Housing Market Gets Stronger in 2015

Practical Economics

Housing Market Gets Stronger in 2015

An improving economy and attractive home features will draw first-time and move-up buyers.


House-hunting this year? Looking to sell your home? If so, you’ll have company. Home sales are in for a solid year, propelled by job and income gains plus an increase in household formations and pent-up demand.

See Also: It's Easier to Get a Mortgage in 2015

The reemergence of first-time home buyers, who have largely been sidelined since the recession, will help to fuel the housing recovery. The number of first-timers will edge up as a share of all purchasers of existing homes in 2015, from about 28% now to perhaps 30% or a bit above. In good housing years of the past, the share was 35%.

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Following a slow start because of cold winter weather in many parts of the country, sales of existing homes will climb 7% to 5.25 million, from 4.9 million in 2014. Sales of new homes will also perk up, growing 19% to 523,000, from 439,000 last year.

Meanwhile, demand remains strong for multifamily housing. Vacancy rates are low, and renters who leave to buy homes are quickly being replaced by new tenants. Multifamily housing starts will reach 370,000 this year, up from 355,000 in 2014. Apartment builders will be especially busy in Houston, Dallas, Denver and Seattle.


Looser credit terms are luring more buyers, including millennials encouraged by the recent lowering of down payment requirements from 5% to 3% by mortgage insurers Fannie Mae and Freddie Mac. In another move that will help first-time home buyers, the Federal Housing Administration is reducing annual mortgage insurance premiums for FHA-backed loans to 0.85% from 1.35%. It will save typical first-time home buyers about $900 in their annual mortgage payment — a big incentive. But lenders will remain vigilant — no return to the sort of subprime lending that led to widespread economic havoc in 2007.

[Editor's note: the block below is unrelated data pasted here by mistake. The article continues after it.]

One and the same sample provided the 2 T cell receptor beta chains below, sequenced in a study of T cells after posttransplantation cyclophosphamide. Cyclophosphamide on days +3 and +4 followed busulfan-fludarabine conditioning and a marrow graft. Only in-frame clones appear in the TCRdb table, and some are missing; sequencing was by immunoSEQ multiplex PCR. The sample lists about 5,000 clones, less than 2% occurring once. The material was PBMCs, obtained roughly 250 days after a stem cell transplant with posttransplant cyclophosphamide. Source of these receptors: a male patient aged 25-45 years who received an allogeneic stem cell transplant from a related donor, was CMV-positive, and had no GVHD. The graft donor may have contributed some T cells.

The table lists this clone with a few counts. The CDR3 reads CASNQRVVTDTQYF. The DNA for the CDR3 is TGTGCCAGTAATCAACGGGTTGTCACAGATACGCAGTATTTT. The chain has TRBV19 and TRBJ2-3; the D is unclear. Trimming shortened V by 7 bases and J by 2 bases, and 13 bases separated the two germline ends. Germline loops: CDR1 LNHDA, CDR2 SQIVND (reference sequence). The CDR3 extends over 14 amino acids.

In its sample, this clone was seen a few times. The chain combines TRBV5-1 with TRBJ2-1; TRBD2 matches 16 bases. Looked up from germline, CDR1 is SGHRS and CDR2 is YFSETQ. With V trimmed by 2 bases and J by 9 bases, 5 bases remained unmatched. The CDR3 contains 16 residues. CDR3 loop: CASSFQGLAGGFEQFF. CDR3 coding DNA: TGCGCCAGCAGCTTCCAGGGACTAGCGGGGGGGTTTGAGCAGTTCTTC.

Mortgage rates will tick up this year, but won’t deter deter most prospective home buyers. Look for the 30-year mortgage rate to climb to 4.2% by year-end, from 3.8% in 2014.

Buyer preferences: Many first-time buyers say they want a two-story home with an open-concept kitchen, three bedrooms and two-and-a-half baths. They also value storage space, including walk-in pantries and linen closets, and a laundry room.

Note, too, that homes are getting slightly smaller overall, in part because builders are looking to smaller, less expensive homes to attract many young first-time buyers. The median size of a new home this year will be 106 sq. ft. smaller than the peak median of 2,491 sq. ft. two years ago.


People buying upper-end homes put a home office, great room, media room and exercise room high on their lists of preferred features. Also, granite vanities, recessed lighting and exterior doors made from solid wood.

Home prices are continuing their upward momentum, with growth strongest in the western U.S., where a number of urban areas will approach double-digit gains. Among the cities that will register strong price growth are Los Angeles, San Francisco, Seattle and Denver.

Prices for new homes will be especially robust because of low inventories. Newly built homes are selling in about three months, nearly half the typical time.

There’s a dearth of buildable lots in many places, stemming from low levels of financing for land development that’s holding back builders, particularly small ones. A shortage of skilled carpenters and other tradesmen is also hampering builders.